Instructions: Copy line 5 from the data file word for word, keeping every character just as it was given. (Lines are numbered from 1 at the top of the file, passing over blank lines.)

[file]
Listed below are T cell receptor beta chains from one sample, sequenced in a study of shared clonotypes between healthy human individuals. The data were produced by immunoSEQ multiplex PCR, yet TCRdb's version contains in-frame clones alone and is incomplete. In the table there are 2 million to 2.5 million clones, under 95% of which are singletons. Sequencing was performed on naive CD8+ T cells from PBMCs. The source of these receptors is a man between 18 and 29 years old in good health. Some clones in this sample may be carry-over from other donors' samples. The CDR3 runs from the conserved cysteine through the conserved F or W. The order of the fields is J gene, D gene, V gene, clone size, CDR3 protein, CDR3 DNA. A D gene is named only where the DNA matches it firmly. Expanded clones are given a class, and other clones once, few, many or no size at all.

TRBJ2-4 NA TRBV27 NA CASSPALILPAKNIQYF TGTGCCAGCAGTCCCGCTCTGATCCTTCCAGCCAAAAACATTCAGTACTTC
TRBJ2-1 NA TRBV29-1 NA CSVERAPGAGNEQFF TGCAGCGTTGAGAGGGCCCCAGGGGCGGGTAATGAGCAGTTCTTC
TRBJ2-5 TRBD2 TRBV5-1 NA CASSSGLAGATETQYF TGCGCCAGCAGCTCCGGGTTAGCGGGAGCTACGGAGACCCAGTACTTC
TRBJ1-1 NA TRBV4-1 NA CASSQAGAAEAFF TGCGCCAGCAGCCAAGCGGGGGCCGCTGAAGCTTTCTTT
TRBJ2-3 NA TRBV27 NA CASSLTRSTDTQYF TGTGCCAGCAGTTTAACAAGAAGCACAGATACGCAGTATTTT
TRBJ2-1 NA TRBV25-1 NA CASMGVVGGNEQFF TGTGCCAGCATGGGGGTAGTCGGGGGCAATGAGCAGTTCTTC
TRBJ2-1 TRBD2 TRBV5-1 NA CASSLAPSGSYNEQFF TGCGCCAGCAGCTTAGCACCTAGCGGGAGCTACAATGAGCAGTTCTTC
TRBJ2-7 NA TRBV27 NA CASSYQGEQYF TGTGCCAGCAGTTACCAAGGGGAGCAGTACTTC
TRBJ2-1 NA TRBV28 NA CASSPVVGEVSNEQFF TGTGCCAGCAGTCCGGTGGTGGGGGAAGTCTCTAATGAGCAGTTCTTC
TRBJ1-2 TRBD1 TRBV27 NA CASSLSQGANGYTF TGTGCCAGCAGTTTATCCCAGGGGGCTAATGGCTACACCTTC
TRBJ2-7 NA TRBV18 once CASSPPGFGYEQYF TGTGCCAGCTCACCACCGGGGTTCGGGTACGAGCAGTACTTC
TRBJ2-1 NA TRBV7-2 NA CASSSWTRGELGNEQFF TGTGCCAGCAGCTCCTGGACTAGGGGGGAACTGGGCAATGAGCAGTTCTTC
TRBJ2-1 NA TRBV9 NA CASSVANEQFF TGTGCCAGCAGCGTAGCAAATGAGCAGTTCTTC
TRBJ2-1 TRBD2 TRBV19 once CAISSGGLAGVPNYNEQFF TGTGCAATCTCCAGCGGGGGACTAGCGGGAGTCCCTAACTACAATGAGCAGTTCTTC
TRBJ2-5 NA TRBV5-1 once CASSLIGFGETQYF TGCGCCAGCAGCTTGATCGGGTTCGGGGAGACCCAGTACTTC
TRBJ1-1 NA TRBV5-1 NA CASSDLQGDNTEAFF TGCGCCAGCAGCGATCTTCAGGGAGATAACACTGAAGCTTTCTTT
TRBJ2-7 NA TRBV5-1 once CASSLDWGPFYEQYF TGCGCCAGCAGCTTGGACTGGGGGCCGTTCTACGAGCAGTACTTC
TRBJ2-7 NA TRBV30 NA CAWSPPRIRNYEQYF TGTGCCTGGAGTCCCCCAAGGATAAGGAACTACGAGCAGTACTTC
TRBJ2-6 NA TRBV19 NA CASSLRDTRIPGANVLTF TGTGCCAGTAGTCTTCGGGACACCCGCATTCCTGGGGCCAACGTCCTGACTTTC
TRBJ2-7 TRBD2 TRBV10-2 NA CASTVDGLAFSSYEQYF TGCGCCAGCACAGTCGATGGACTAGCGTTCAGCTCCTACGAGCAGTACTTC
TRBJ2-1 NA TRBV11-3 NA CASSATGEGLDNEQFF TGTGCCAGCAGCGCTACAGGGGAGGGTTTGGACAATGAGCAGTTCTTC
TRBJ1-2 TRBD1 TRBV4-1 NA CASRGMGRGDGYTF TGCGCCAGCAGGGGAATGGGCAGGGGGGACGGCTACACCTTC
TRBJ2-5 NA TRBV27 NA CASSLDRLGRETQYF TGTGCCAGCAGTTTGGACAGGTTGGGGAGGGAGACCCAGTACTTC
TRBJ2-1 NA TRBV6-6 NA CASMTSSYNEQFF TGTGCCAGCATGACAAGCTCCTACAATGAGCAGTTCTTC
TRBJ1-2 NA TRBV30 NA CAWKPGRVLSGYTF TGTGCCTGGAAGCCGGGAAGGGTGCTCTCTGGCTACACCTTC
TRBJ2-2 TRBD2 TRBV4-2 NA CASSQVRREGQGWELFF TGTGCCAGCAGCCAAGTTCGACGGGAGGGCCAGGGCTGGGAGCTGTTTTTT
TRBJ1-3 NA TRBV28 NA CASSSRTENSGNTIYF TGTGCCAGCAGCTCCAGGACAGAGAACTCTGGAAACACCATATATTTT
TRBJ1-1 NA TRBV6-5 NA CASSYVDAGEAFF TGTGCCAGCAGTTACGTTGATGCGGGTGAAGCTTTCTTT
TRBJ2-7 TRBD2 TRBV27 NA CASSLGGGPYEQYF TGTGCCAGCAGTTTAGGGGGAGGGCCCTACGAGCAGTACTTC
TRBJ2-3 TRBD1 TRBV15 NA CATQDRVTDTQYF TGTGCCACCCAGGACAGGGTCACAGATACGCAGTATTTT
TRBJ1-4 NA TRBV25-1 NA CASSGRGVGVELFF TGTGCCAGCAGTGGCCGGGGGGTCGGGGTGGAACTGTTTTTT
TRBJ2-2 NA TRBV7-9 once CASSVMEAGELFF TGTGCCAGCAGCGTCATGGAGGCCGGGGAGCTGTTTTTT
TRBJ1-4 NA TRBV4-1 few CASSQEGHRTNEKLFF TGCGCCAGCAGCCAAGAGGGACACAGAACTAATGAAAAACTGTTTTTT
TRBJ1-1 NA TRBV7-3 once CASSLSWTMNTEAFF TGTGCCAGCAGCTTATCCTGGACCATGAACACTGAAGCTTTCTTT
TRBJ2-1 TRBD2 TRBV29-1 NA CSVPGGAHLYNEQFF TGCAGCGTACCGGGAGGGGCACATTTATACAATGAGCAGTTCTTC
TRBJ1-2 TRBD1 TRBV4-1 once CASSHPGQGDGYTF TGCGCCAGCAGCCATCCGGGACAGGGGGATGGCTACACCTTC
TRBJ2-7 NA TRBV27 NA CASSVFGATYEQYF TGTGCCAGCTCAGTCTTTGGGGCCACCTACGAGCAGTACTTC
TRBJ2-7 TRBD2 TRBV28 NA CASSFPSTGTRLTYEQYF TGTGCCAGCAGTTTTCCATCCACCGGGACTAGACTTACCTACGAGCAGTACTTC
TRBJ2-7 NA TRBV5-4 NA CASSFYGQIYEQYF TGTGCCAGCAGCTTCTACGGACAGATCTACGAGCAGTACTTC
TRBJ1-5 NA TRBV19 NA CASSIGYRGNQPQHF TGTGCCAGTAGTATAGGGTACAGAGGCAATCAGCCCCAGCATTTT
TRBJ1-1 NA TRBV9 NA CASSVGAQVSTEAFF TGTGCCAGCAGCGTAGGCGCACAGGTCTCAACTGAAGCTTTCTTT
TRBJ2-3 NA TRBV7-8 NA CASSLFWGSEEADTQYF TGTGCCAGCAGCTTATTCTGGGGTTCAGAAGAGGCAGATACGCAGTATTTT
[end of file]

TRBJ1-1 NA TRBV4-1 NA CASSQAGAAEAFF TGCGCCAGCAGCCAAGCGGGGGCCGCTGAAGCTTTCTTT